For a thousand years, since their defeat of the Shadow at Eyr, the dragons have slept under the mountains. Now their king, Tarnamell, has woken. Driven mad by loneliness, he hurls himself south until he finds and tries to claim the Alagard Desert. Unfortunately, the desert already has a guardian spirit, and he doesn’t want to share. Amused by the cocky little desert spirit, Tarn retreats, planning to return in human form.
When his caravan enters the desert, however, Alagard is missing. Rumors fly of a dark power, and soon Tarn’s caravan encounters the living dead and an amnesiac mage called Gard.
Forced to take refuge in the Court of Shells, a legendary fortress in the heart of the desert, Tarn, Gard, and their allies decide to seek out the Shadow before it destroys the desert. But to confront the Shadow, Tarn needs to gather his strength. A dragon’s power depends on the love and loyalty of his human hoard, but Tarn’s original hoard has been dead for centuries. Before he can face his most ancient enemy, he must win the trust of new followers and the heart of a cynical desert spirit.
Second Edition. First Edition published by Dreamspinner Press, 2014.
THE DRAGON came out of the cold north, riding the wind on vast golden wings. He had been sleeping for centuries, his dreams barely disturbed by the rise and fall of the great empires and realms of men. The mountains had grown wild around him; forests had hidden his resting place and had risen along the long ridge of his spine. Great spars of quartz had formed between his gleaming scales, and his claws had furred over with moss and lichen whilst sleep healed his wounds from the last great battle that had felled his brothers and nearly brought all that lived and loved in the world to naught.
Some shadow moving through the world had disturbed his slumber and woken him to the sight of his dark and empty citadel. Now, maddened by the cold air and the lifeless green remnants of his hoard, he threw himself south in search of warmth.
He eventually found a desert—where there had been an ocean in the days when he had last walked among men—and followed the wind down into rolling salt-pale dunes covered in shimmering films of shifting sand. He curled himself into the sand and sank down between the curves of the dunes, digging his claws in deep and rolling out his wings in a slow stretch.
He wasn’t ready for the long sleep again, not so soon, but flight had stretched muscles long unused, so he relaxed slowly, unwilling to move again. The hot sands slowly warmed his blood, and the sun blazed down from a gem-bright sky, heating his long back and drying out the damp wads of forest along his spine.
Breathing in the dust-dry scent of the wind, he tasted the desert. It fizzed with life: scuttling lizards, fleet-footed rats, and birds that hung on the wind. Cool oases added a tang of sweetness, and the prickly flowering plants of the high steppes and central mountains layered in more scents and flavors. Above all, the desert tasted loved.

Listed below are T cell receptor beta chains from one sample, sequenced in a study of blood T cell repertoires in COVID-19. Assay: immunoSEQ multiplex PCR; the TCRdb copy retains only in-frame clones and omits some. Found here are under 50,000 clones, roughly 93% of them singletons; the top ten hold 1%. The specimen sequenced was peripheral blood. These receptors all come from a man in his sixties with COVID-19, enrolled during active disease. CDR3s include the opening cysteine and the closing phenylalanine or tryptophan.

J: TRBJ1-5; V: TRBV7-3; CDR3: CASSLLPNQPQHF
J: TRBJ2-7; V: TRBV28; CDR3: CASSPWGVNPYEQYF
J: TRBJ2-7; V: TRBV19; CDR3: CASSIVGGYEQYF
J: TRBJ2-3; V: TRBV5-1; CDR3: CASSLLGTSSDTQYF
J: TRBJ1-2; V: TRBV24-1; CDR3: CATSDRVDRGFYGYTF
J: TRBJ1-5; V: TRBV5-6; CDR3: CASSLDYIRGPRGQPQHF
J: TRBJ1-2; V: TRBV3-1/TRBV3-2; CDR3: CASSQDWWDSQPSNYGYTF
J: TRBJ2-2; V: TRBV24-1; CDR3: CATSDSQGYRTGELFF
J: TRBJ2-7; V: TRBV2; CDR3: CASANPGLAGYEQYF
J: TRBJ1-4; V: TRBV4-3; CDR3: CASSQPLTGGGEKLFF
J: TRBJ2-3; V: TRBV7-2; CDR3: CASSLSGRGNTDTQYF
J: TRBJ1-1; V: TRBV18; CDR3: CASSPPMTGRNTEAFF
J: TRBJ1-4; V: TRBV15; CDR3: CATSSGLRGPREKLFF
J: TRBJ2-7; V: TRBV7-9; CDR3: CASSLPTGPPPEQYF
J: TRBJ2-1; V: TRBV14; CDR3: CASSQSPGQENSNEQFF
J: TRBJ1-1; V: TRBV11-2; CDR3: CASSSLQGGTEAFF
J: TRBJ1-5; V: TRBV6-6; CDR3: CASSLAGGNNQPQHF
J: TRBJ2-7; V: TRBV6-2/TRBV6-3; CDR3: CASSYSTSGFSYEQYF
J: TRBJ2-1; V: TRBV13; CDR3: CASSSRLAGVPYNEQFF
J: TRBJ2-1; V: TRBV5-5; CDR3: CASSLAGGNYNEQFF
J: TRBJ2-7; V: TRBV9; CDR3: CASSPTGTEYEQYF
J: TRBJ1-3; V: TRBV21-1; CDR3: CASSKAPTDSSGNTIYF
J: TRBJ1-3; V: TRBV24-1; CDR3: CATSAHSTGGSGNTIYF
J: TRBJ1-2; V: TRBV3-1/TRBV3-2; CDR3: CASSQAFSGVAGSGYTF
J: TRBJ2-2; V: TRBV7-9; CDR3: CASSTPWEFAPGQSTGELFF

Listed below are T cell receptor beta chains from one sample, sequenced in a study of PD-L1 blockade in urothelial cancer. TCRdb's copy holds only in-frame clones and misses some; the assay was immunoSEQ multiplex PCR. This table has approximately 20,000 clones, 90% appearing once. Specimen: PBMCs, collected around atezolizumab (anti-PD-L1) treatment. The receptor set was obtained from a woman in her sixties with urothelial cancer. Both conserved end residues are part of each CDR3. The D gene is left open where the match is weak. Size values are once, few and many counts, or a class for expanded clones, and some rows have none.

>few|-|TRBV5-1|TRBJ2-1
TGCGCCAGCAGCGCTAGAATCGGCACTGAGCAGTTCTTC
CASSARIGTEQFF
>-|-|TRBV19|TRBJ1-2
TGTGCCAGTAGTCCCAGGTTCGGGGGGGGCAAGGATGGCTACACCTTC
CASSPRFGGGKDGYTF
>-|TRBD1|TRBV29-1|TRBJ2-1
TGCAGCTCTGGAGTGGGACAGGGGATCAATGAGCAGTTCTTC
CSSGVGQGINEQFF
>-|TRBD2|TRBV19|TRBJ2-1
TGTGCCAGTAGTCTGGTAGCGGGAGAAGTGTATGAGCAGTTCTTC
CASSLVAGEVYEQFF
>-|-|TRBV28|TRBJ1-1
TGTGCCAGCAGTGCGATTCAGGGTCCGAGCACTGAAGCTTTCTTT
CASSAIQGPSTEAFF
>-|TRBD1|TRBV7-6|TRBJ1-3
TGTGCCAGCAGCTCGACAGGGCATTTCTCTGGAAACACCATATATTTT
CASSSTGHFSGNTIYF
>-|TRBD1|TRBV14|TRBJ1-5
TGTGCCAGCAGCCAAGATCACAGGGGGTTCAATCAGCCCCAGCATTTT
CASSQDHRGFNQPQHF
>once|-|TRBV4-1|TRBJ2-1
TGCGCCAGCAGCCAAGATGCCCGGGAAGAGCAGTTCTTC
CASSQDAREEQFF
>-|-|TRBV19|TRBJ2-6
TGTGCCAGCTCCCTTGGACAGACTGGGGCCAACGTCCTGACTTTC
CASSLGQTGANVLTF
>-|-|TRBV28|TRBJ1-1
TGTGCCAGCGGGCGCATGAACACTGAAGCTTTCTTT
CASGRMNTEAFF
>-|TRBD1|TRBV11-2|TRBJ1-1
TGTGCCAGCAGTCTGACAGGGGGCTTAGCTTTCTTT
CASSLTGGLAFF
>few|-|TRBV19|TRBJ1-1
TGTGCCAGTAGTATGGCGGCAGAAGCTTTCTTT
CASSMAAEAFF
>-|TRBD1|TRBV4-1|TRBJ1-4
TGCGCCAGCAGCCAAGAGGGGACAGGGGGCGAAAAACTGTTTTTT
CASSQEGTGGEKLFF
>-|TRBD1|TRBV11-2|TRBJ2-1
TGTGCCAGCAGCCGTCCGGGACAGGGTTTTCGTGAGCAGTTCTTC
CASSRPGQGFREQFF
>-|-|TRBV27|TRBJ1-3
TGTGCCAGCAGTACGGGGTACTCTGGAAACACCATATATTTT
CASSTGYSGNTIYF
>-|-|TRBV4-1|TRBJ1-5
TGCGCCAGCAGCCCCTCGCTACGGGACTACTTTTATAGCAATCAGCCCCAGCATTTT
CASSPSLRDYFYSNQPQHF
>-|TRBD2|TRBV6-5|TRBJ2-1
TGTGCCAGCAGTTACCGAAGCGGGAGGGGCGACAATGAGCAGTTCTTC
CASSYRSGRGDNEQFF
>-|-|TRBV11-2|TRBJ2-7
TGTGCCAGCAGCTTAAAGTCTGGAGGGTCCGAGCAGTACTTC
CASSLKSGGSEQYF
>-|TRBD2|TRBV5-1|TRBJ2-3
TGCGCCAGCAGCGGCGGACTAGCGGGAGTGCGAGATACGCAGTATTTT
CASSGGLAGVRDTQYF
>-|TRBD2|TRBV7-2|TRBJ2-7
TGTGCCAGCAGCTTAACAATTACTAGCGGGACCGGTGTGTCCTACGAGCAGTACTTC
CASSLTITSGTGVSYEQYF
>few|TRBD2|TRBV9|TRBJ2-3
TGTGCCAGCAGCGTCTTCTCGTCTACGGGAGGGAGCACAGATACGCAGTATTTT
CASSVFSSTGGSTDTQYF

It was not a human love, smutty and dense and urgent, but a bubbling, laughing love that had its roots in the bedrock and arched as high as the sky. It felt like his love for his hoard—the love of a creature of spirit and elements.
The dragons were still sleeping, though, and this desert was too young for any other solemn and daunting spirit to have arisen here. There could be no one here equal to him in power and dignity. Ignoring the clear sense that the place was already occupied, the dragon went to sleep, contemplating how pleasant it would be to claim this place and make it his new home.
He was woken by an itch.
It was only a little itch, nipping at the end of his tail. He smacked his tail down irritably, and it stopped.
Then it started again, above his right nostril. Then on his spine, at the back of his neck, on the soft scales in the fold beneath his knee.
Annoyed, the dragon woke to see that he was surrounded by tiny whirls of sand, spinning against the wind to attack him from all sides.
The dragon was, like all his kind, a creature of air and fire. Mildly amused, he took a deep breath, filling the great hollows of his lungs. Then, with a twist of his head, he blew the dust devils away.
They reformed almost instantly as one dark whirl of wind, sand, and indignation.
“Go away!” the desert spirit demanded. “This is my country. I don’t want you here!”
“I like it here,” the dragon said, his voice creaking with long disuse. “Begone, sprite.”
“I am the Great Desert Alagard!” the spirit corrected, picking up more sand in its fury. “I span nations and spurn conquerors! I am the Dry Death and the Devourer of Souls! You are not welcome here!” Then it added, voice shrill, “And don’t call me a sprite, you overgrown lizard!”
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Amy Rae Durreson is a quiet Brit with a degree in early English literature, which she blames for her somewhat medieval approach to spelling, and at various times has been fluent in Latin, Old English, Ancient Greek, and Old Icelandic, though these days she mostly uses this knowledge to bore her students. Amy started her first novel twenty-one years ago and has been scribbling away ever since. Despite these long years of experience, she has yet to master the arcane art of the semicolon. She was a runner up in the 2014 Rainbow Awards.